1. Bunny porridge
Porridge is a tasty breakfast option, which releases energy slowly across several hours, and crucially, avoids the spike in blood sugar that can occur when eating unhealthy cereals. Jazz up the presentation of your usual breakfast bowl for Easter by adding fruity bunny ears and sultana eyes to keep those hunger pangs at bay until lunchtime.
2. Treasure hunt
Who says an Easter hunt has to be focused around chocolate eggs? Treat your kids to all the excitement of a loot-finding adventure but replace the hidden treasure with alternative prizes, such as colourful erasers for their pencil cases, or small toys such as yoyos, spinning tops or bouncy balls. All the fun, none of the sugar.
3. Boiled Easter eggs
Eggs are a high-protein food suitable for any mealtime, but especially relevant at Easter. Keep the whole family hopping with this hard-boiled option, which can be transformed with healthy additions such as spinach and carrots into your preferred cheery animal character. Egg-cellent!
4. Perfect pancakes
The beauty of pancakes is few ingredients, all the fun of flipping, and an opportunity to get creative with decorations. Ensure your toppings are both tasty and healthy with a banana bunny tail and dollop of sugar free Greek yoghurt for a fun Easter Day dessert.
5. Fillable eggs
Reusable, fillable egg capsules are a great way to spoil your children without filling them up with sugar – and can be used year on year. Hide mini gifts inside such as keyrings, stickers, badges, puzzles and hair accessories.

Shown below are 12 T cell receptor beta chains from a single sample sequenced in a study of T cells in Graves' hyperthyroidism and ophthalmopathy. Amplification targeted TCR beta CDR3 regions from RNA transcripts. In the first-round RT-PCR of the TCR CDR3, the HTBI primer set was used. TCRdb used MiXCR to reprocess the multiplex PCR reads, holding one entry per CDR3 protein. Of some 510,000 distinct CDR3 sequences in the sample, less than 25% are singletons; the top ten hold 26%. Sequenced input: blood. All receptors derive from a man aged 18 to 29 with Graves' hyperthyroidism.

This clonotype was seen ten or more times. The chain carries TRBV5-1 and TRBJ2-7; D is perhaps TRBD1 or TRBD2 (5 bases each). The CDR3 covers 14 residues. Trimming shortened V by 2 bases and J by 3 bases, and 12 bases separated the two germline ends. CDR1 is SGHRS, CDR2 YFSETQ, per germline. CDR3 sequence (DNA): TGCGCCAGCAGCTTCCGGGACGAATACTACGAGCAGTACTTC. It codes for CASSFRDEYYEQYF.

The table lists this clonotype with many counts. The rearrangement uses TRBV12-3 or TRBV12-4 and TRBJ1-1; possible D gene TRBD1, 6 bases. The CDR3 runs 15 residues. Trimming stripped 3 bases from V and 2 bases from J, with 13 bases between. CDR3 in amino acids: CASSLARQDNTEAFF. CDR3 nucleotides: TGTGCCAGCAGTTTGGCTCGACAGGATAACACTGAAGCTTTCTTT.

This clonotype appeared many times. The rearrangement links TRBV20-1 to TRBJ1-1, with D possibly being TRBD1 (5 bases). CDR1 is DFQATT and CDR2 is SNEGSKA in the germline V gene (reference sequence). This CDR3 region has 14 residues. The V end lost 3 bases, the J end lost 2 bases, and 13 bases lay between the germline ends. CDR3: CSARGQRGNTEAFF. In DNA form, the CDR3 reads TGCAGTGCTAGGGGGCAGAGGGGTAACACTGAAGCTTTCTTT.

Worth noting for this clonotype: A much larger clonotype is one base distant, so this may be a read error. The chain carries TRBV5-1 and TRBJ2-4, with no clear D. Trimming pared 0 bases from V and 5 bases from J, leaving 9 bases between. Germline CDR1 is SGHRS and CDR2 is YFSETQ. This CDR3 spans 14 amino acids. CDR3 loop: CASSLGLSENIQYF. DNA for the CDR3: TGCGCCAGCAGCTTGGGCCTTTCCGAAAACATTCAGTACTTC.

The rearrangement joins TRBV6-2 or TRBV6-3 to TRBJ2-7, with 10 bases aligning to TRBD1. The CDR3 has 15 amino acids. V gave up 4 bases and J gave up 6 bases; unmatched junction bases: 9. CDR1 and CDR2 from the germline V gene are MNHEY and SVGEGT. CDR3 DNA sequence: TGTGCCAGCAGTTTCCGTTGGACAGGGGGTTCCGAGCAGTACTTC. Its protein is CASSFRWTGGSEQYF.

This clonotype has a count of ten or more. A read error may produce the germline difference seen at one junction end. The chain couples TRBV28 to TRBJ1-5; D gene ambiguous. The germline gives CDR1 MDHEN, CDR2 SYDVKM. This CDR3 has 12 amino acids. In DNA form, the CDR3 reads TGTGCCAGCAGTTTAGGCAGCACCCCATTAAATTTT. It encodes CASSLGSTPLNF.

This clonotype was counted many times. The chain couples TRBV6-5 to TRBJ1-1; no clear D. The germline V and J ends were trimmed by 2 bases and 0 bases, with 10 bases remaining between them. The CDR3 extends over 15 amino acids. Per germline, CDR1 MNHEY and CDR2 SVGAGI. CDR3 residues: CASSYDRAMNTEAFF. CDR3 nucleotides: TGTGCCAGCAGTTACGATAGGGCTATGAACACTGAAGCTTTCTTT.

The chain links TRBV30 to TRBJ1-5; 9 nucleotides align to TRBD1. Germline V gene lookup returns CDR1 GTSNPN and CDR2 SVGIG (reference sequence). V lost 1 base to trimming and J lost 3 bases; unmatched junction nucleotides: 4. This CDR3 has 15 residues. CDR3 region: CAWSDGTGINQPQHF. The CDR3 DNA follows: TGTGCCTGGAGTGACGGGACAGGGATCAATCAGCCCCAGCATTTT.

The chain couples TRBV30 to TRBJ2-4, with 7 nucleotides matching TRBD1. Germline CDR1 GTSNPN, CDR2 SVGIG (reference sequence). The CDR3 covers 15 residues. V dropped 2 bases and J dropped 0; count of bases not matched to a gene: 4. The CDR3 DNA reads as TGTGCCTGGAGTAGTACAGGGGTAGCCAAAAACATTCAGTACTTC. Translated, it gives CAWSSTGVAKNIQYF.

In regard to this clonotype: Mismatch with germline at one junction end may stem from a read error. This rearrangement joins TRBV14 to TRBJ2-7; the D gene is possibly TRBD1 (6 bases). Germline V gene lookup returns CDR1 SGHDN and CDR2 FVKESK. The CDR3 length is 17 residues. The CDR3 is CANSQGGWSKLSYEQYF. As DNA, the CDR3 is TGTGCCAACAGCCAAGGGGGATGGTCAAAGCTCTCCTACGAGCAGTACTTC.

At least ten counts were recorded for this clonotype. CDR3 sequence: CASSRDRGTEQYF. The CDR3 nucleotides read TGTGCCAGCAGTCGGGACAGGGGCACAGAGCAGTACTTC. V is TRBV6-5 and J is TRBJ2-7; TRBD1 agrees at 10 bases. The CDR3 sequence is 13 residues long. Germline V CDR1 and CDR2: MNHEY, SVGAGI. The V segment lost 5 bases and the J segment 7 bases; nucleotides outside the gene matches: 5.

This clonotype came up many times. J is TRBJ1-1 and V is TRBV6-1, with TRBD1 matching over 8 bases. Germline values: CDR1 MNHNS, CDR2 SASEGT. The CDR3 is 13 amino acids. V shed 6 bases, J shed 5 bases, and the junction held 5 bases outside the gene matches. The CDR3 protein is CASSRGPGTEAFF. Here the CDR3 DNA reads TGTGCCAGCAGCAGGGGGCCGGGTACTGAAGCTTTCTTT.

6. Egg decorating
Let your creative juices flow with an Easter art session. Hard-boiled eggs are easy to paint and look great on display! Get hold of some pipe-cleaners, feathers and pom-poms and watch your kids light up as their ideas come to life.
7. Spring-time sandwich
Spruce up your kids’ usual lunch with some Easter-themed sandwich shapes. Simple, yet effective, this midday option will keep the kids both entertained and well-nourished. The statement ‘don’t play with your food’ need not apply this Easter.
8. Low sugar hot cross buns
The classic Easter hot cross bun unfortunately can carry as much as 19.5g of sugar – the recommended daily amount for a child aged six. By using a low sugar recipe, you can keep this Easter-themed bake on the menu. Experiment with sweeteners instead of sugar, and toppings such as fruit and low sugar honey instead of chocolate.
By-all-means indulge in some chocolate treats, just moderate how often your children are snacking on sugar, it’s the frequency that’s the issue. And remember to book regular check-ups with your dentist.
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